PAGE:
Protracted febrile myalgia syndrome treated with pulse of corticosteroids

Eran Rom, Gil Amarilyo, Yoel Levinski, Efraim Bilavsky, Ori Goldberg, Jacob Amir, Liora Harel*

*Corresponding author for this work

Research output: Contribution to journalArticlepeer-review

11 Scopus citations


Objective: This study describes our 5-year experience treating protracted febrile myalgia syndrome (PFMS) with pulsed doses of corticosteroids. Methods: Eight patients with PFMS who received pulse corticosteroid therapy were identified from the electronic database of a tertiary pediatric medical center (2011–2016). Their clinical and laboratory data were collected. Differences in continuous variables between hospital admission and discharge were analyzed using Wilcoxon's matched pairs test. Results: There were 6 female and 2 male patients of median age 10.45 years (range 6.2–17.1) Six patients were found to be homozygous for the M694V mutation. In 4 patients, PFMS was the first-ever manifestation of familial Mediterranean fever. Pulse corticosteroid therapy was administered at a dose of 10 mg/kg for 3 days. Pain was alleviated (visual analog scale score, 0) within hours of initiation of therapy, although pain flare-ups lasting for minutes to hours were still observed during hospitalization. At discharge, all patients were prescribed continuous oral corticosteroids (1–2 mg/kg) with gradual tapering down over 6 weeks. Conclusion: Pulse corticosteroid therapy is effective in alleviating PFMS pain; however, it does not completely abort a PFMS episode.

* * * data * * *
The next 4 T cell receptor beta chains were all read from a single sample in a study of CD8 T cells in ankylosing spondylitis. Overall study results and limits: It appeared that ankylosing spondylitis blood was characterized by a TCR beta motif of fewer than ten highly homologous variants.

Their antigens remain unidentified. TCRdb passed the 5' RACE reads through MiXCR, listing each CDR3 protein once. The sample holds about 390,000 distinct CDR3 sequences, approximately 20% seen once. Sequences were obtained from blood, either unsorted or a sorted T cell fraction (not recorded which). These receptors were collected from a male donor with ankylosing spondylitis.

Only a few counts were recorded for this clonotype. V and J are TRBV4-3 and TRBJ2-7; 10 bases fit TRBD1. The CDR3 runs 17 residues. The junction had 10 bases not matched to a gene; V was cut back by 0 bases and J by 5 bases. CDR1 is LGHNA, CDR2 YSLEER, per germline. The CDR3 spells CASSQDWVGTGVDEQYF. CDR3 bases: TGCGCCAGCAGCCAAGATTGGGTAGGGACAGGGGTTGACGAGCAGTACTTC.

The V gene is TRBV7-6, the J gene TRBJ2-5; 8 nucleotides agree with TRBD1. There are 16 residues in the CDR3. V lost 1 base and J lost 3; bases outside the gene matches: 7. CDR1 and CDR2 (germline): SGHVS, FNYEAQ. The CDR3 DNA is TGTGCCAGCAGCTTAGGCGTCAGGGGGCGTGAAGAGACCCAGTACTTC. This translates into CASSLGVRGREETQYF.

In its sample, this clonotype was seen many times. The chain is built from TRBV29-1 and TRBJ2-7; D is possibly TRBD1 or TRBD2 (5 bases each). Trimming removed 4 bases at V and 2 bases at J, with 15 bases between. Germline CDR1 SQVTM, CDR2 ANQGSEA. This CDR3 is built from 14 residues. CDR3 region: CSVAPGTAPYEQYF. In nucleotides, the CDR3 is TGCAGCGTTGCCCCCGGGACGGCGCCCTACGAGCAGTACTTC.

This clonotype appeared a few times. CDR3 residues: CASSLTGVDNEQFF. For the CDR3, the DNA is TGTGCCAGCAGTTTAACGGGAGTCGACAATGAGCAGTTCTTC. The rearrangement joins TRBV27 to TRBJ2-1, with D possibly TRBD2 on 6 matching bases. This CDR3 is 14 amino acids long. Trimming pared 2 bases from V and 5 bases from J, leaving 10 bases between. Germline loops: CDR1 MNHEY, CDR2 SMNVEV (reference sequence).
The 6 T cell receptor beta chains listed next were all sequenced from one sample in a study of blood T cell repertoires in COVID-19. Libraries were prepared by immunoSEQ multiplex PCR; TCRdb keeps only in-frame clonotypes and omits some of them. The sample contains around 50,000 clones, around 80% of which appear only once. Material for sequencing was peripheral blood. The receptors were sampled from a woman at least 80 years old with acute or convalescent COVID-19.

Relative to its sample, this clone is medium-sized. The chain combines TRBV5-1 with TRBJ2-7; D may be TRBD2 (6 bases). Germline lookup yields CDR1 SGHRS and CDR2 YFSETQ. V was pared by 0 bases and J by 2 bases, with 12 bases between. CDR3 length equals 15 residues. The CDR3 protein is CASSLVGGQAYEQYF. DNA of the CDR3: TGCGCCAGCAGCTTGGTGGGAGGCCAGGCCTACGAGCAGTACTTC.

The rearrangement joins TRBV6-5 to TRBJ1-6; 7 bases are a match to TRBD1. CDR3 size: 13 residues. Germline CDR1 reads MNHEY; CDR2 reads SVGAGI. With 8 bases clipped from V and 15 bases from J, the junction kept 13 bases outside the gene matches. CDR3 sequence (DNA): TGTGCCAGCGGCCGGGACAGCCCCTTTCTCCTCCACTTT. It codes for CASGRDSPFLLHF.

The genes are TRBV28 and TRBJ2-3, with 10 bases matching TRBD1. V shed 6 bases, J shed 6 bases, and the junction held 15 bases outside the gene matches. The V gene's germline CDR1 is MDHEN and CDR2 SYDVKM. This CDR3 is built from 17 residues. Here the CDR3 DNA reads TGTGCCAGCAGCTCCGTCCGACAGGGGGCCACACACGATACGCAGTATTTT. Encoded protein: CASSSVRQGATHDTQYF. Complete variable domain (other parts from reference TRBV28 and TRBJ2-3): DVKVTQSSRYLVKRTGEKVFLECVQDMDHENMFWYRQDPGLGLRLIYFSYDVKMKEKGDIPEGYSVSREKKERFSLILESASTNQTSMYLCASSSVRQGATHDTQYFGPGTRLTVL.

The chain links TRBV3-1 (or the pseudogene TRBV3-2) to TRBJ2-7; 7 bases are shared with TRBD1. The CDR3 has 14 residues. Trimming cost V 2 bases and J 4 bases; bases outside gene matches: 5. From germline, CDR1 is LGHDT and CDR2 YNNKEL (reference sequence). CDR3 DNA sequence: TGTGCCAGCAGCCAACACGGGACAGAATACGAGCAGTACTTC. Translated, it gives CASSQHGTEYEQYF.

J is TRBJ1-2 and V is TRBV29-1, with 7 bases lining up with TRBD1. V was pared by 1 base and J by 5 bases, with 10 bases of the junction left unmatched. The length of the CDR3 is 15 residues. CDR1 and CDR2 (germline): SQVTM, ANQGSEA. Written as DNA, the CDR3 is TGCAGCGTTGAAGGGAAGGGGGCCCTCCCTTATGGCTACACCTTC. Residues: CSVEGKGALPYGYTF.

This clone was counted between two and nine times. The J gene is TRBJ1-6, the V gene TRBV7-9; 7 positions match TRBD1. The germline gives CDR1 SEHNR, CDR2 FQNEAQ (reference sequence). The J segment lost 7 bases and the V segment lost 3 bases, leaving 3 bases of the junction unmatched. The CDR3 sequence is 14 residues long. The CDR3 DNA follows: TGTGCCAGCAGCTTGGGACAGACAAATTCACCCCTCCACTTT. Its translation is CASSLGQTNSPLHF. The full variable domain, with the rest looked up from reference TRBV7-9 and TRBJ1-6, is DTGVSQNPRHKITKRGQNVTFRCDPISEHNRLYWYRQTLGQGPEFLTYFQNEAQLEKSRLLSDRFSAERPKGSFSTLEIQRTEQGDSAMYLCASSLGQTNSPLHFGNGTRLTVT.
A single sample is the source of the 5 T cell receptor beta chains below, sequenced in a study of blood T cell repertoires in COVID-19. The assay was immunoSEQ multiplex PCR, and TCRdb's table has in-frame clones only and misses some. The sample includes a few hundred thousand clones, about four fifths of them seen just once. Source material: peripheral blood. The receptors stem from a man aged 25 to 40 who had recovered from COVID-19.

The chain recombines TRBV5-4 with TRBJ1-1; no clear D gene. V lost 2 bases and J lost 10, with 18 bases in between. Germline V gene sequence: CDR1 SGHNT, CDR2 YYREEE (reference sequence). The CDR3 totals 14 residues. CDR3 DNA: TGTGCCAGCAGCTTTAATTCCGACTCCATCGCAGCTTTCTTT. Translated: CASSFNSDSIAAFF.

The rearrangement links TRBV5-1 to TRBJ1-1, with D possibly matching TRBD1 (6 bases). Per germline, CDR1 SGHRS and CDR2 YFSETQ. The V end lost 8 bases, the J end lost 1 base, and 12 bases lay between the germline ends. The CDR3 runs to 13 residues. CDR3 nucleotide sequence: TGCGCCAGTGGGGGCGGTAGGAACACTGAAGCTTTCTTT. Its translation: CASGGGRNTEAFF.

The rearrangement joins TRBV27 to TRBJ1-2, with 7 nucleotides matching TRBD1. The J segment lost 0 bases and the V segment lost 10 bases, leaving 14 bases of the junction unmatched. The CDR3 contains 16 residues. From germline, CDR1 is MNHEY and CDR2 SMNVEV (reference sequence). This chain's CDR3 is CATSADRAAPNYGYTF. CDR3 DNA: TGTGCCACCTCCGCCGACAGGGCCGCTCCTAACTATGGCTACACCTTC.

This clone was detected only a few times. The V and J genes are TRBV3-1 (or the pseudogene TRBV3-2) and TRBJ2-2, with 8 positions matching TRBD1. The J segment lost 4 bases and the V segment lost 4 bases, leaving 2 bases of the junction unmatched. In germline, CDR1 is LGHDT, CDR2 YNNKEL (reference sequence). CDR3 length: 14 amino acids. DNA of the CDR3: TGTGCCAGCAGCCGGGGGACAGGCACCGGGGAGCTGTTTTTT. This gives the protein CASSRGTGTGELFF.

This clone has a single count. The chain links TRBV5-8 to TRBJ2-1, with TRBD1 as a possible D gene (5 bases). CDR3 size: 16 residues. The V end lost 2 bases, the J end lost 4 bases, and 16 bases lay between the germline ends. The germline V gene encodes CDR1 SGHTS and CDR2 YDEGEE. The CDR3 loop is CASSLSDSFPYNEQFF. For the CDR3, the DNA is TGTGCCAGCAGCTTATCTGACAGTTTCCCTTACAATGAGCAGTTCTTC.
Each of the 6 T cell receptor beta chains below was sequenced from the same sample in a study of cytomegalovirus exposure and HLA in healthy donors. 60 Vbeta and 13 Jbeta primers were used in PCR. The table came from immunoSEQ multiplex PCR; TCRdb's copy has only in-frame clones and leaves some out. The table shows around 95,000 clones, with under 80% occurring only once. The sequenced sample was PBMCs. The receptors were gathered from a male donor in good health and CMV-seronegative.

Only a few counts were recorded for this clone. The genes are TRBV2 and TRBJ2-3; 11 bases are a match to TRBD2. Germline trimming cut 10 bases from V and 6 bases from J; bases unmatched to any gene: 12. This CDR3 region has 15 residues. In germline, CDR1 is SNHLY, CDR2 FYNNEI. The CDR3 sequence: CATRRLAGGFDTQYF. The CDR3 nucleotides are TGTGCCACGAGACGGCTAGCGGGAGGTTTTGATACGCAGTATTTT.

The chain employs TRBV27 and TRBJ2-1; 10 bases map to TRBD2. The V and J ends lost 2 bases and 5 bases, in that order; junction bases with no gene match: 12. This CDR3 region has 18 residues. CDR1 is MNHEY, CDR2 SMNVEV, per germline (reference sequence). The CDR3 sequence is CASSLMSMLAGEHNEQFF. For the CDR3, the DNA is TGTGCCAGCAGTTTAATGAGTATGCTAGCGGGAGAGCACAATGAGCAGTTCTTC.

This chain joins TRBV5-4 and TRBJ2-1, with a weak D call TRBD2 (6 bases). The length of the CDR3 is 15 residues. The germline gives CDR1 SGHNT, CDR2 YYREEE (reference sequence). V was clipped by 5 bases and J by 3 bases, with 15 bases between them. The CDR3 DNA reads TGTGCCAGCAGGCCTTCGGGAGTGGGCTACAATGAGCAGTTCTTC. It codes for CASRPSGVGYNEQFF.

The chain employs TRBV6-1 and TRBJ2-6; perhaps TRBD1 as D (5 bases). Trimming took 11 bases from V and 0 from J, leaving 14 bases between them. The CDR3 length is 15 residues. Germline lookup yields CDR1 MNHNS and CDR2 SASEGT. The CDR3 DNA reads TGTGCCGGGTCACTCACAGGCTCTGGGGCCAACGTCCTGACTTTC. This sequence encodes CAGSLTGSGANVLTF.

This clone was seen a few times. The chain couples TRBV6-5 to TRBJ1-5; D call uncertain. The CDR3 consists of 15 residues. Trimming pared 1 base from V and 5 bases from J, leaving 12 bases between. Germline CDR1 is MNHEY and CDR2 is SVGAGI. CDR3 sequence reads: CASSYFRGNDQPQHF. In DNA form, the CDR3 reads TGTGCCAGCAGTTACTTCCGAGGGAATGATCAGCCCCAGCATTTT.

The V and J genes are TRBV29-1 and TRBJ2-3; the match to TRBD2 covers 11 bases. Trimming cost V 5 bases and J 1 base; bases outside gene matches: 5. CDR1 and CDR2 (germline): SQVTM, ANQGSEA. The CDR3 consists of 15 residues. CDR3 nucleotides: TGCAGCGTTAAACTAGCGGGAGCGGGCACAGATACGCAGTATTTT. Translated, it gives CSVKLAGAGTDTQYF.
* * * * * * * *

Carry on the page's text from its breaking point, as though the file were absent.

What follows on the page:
Original languageEnglish
Pages (from-to)897-899
Number of pages3
JournalSeminars in Arthritis and Rheumatism
Issue number6
StatePublished - Jun 2018


  • Corticosteroid
  • Familial Mediterranean fever
  • Protracted febrile myalgia
  • Solumedrol


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